A Few Good Men

January 28, 2012 8 Min Read

Review by: Matt Brighton

Plot: What’s it about?

This is it. This is the “coutroom drama” movie that all others have to live up to from now on. Based on the award-winning play by Aaron Sorkin who is also responsible for TV show “The West Wing” and “The American President”, A Few Good Men made it’s way to the screen in late 1992. Rob Reiner, known early on for his acting career, has turned into one of our most talented directors and this movie being his follow-up to “Misery” didn’t hurt either. The cast is perfect and I can’t think of another actor that would do half as good in the lead role of Daniel Kaffee as Tom Cruise. Jack Nicholson delivers a perfoamance that’s already been quoted so many times that it’s become a cliche’…”You can’t handle the truth!”. Yep, this movie made that quote famous.

It starts at a Marine base in Cuba when two Marines charge into a room and shove a rag down a young man’s throat. He screams and hits the floor, then we’re intoduced to the opening credits…Now normally, the opening credits aren’t something worth mentioning, but I feel that this is a very rare exception. It shows Marine troops on the Washington Naval Yard going through their excercises and it’s simply amazing! The depth of field to see the whole row of soldiers with their guns looks like a “wave”. Words can’t really do it justice, if you haven’t seen it you need to. And if you have, you know what I’m talking about. It’s then that we meet the ambitous young lawyer, Jo Ann Callaway. She’s a determined woman who wants to be assigned this case, but is refused it due to her slow stlye, she’s more of an investigator than a trial lawyer.

To make matters worse, the case is assigned to “cocky, young guy” Lt. Kaffee (Tom Cruise) and it boiles her blood that she wasn’t even taken seriously. We see Kaffee and learn very quick that his life consists of watching baseball games and practicing on his softball game all the while being a lawyer, and a good one, in the JAG corps. Kaffee’s father was a great trial lawyer, and it’s assumed that he is just follwing in his footsteps. Together with friend and cohort, Lt. Sam Weinberg (Kevin Pollack), the investigating starts. When the case turns out to be a LOT more than they expect, and with little help from the accused Marines, Dawson and Downey (Wolfgang Bodison and James Marshall respectively), it’s up to Kaffee, Weinberg and Callaway to make a case to get them off the hook. In his typical fashion, Kaffee delivers and manages to get the sentence down considerably. The accused will be home in six months, down from life, but it’s a no go. So the real issue is: Will Kaffee enter a “Not Guilty” plea to save the men and get them an “Innocent” verdict…or will Kaffee get out of the deal and have new council assigned? Well, we wouldn’t have a story if he quit and gave up now would we? It’s about this moment where the movie explodes. We see the three working day and night, talking to everyone under the sun, practicing and practicing to defy impossible odds and try to prove that the rag placed down the Marine’s throat was NOT poisioned. We see the odds are next to impossible and what an undertaking it is to have this case…Along the way we’re introduced to the Lead Council for the government, Jack Ross (Kevin Bacon in one of his better roles) and there’s always the imposing, Col. Nathan Jessup (Jack Nicholson). I can’t really place what exactly it is about this movie, but it works for me in so many different ways. I’ve seen in about 10 times in it’s entirety (it’s over 2 hours long, too) and will no doubt, see it at least 10 times more. The casting, as mentioned earlier is superb and I’m always a big fan of legal thrillers, especially those that take place in a coutroom (A Time to Kill and The Rainmaker come to mind). I can’t really say enough good things about this movie and I know this review can’t do it justice. If you haven’t seen this, see it! I can say no more…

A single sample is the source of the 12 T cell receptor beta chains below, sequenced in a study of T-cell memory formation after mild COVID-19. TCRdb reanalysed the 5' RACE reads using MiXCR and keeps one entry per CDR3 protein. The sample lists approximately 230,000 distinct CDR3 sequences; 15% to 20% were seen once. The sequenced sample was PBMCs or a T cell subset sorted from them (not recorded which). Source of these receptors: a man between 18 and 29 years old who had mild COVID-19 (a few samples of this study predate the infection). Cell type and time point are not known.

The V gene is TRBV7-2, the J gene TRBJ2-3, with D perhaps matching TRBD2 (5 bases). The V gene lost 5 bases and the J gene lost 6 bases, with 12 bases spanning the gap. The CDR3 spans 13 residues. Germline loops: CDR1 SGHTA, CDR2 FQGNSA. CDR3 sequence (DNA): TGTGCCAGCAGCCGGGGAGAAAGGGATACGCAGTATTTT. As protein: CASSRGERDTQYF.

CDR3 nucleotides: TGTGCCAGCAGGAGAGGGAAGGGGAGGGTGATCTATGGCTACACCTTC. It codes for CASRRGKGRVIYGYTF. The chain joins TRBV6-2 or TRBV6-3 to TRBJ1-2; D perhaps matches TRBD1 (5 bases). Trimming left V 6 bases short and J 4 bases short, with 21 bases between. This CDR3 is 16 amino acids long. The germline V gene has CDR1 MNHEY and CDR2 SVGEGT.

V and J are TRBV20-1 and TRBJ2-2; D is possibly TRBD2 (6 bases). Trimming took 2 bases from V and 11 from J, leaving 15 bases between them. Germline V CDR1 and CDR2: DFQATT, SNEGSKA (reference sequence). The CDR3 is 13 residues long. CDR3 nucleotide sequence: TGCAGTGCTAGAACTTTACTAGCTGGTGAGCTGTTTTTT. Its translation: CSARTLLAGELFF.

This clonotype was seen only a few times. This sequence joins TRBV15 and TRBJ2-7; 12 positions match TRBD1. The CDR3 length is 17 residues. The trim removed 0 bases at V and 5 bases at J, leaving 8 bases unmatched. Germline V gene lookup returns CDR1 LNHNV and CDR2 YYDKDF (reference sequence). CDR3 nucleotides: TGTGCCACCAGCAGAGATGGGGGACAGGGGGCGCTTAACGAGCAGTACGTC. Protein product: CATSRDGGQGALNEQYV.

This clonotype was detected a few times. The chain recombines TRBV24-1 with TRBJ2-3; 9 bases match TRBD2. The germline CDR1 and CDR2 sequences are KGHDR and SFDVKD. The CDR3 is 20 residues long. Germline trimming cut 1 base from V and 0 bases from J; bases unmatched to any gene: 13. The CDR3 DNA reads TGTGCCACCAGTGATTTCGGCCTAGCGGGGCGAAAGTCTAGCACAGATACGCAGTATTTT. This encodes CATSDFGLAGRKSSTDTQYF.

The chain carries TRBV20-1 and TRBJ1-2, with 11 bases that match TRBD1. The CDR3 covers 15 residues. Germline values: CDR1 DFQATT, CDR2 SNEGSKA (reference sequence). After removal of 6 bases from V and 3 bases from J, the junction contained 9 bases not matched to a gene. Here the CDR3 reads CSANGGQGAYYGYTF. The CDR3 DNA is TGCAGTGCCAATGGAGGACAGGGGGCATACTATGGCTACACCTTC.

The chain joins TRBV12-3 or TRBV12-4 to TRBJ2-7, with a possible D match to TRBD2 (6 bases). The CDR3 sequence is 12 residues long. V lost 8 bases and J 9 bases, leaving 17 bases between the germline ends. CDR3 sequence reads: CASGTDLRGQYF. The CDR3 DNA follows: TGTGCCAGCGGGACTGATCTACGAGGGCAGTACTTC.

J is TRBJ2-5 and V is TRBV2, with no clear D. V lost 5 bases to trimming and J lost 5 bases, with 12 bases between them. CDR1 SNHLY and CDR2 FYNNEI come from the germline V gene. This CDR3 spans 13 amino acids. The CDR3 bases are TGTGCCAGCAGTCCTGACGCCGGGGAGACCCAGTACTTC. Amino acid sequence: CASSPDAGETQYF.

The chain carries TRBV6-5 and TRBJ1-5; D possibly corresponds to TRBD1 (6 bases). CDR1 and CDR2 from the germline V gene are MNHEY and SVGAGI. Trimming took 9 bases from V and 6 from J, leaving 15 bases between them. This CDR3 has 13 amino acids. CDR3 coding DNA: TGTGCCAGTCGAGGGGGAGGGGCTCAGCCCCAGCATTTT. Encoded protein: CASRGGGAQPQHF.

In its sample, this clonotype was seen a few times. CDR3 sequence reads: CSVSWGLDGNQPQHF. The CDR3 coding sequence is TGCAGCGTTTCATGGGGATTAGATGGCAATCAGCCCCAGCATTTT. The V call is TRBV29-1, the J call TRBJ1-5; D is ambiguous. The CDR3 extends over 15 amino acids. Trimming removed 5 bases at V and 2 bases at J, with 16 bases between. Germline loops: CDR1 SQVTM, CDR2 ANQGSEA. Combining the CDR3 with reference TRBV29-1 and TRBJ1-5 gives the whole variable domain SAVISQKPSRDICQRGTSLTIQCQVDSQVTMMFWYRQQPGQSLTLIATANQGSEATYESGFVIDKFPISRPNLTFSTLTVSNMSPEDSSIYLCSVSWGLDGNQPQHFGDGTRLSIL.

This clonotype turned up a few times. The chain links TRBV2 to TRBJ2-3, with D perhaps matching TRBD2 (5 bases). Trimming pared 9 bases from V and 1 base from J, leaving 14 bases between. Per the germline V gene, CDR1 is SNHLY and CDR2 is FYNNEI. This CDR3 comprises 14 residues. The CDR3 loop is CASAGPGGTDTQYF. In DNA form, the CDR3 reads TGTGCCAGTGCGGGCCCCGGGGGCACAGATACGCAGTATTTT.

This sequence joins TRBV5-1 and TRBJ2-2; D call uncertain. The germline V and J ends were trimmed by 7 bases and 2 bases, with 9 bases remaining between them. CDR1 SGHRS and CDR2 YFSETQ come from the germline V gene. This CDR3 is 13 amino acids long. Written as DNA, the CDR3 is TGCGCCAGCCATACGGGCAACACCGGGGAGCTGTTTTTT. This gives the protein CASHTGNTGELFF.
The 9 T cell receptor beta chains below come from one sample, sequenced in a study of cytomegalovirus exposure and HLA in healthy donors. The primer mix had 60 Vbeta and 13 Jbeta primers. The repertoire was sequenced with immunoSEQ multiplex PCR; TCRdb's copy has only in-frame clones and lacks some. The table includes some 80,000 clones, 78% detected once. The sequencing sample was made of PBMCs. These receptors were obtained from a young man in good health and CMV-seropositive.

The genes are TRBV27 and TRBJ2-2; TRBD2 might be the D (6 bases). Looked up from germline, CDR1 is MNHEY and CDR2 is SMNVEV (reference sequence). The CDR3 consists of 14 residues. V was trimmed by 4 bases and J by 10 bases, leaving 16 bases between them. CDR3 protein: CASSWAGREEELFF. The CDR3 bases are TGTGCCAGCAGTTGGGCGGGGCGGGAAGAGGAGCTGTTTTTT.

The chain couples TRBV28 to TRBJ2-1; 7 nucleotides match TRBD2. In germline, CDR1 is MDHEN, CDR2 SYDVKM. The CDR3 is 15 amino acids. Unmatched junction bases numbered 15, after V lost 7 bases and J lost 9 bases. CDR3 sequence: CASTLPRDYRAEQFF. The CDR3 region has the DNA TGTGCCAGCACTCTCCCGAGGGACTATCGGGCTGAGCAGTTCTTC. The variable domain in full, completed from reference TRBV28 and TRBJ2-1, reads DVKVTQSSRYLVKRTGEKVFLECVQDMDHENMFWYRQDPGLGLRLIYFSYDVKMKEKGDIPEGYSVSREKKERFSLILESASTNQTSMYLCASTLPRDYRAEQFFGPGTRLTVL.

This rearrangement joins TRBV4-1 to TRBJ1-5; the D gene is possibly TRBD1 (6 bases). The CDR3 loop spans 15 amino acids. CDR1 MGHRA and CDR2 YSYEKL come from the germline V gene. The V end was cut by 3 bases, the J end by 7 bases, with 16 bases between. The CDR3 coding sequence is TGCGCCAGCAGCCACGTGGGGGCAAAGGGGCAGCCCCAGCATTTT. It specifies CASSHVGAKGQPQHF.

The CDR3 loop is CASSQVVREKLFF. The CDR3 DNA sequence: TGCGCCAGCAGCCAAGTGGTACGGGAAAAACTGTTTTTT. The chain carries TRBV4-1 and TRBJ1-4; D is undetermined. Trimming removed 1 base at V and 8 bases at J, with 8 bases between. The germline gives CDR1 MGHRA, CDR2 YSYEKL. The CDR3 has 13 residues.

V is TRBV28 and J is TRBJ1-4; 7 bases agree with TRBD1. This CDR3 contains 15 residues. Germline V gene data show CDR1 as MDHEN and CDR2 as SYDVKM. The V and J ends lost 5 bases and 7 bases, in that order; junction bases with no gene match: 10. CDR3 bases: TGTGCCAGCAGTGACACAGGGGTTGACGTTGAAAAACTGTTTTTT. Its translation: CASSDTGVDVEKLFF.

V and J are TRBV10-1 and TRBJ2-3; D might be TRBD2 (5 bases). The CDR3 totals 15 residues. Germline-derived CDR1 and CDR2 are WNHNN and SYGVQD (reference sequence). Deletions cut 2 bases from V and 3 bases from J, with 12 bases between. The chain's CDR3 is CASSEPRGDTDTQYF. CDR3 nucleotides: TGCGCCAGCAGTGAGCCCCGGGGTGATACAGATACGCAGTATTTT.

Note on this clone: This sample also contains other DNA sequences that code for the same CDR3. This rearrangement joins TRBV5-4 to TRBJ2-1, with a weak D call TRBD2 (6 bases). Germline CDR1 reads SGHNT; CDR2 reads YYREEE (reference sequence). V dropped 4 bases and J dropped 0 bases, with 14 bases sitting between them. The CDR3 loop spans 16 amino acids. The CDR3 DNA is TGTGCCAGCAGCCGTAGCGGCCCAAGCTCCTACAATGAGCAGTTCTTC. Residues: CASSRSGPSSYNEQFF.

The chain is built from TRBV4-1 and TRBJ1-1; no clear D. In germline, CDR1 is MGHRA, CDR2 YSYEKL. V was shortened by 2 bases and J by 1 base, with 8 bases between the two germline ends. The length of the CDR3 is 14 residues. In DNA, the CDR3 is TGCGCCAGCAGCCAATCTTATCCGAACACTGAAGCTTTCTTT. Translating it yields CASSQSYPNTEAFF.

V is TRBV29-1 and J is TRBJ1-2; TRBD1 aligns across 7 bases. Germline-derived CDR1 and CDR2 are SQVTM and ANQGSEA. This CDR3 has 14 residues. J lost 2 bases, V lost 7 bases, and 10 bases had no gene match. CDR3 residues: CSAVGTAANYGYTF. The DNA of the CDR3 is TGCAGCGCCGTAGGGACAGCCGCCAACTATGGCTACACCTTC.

Video: How does it look?

Released as one of it’s four intial titles, “A Few Good Men” has one of the most impressive pictures that a DVD can offer. No compression, no artifacts–the picure is so vivid, it has almost a 3-D effect. The picture is framed at 2.35:1 and if there was any more reason to have a widescreen version of the film, watch the opening credits then turn it over and watch them in full screen. Terrible. As you have probably guessed, there is also a full frame version included as well. Columbia full frame transfers feature a new “digital” pan and scan process that tries to make up for the widescreen problem. It is awful, it changes the texture of the screen and ruins your concentration. Please, watch widescreen!

Audio: How does it sound?

While I was suprised that this soundtrack wasn’t “remastered” in 5.1, there really is no cause for it. I’d say a good 95% of the movie is totally dialogue, with very few surround effects. I’ve heard it described as “mono” but that’s not quite right. What interested me more was that in the ending credits, it shows that the sound was mastered in a THX studio. Interesting…oh well, I guess they have their reasons. Still, the audio, even though it’s not 5.1, does nothing to detract from the quality of this movie.

Supplements: What are the extras?

No extras. But there’s hope…this was one of Columbia’s first releases and they have since gone back and made Special Editions of “Sleepless in Seattle”, “Jumanji” and are coming out with “Cliffhanger” and “In The Line of Fire” and “Glory” all movies that came out with this. The movie was popular enough (it was nominated for Best Picture) and financially successful enough (Tom Cruise/Jack Nicholson…need I say more) to merit a re-issue. After all, if they can do a Special Edition re-issue of “Mercury Rising”, well then I rest my case. Keep your fingers crossed for some kind of commentary!

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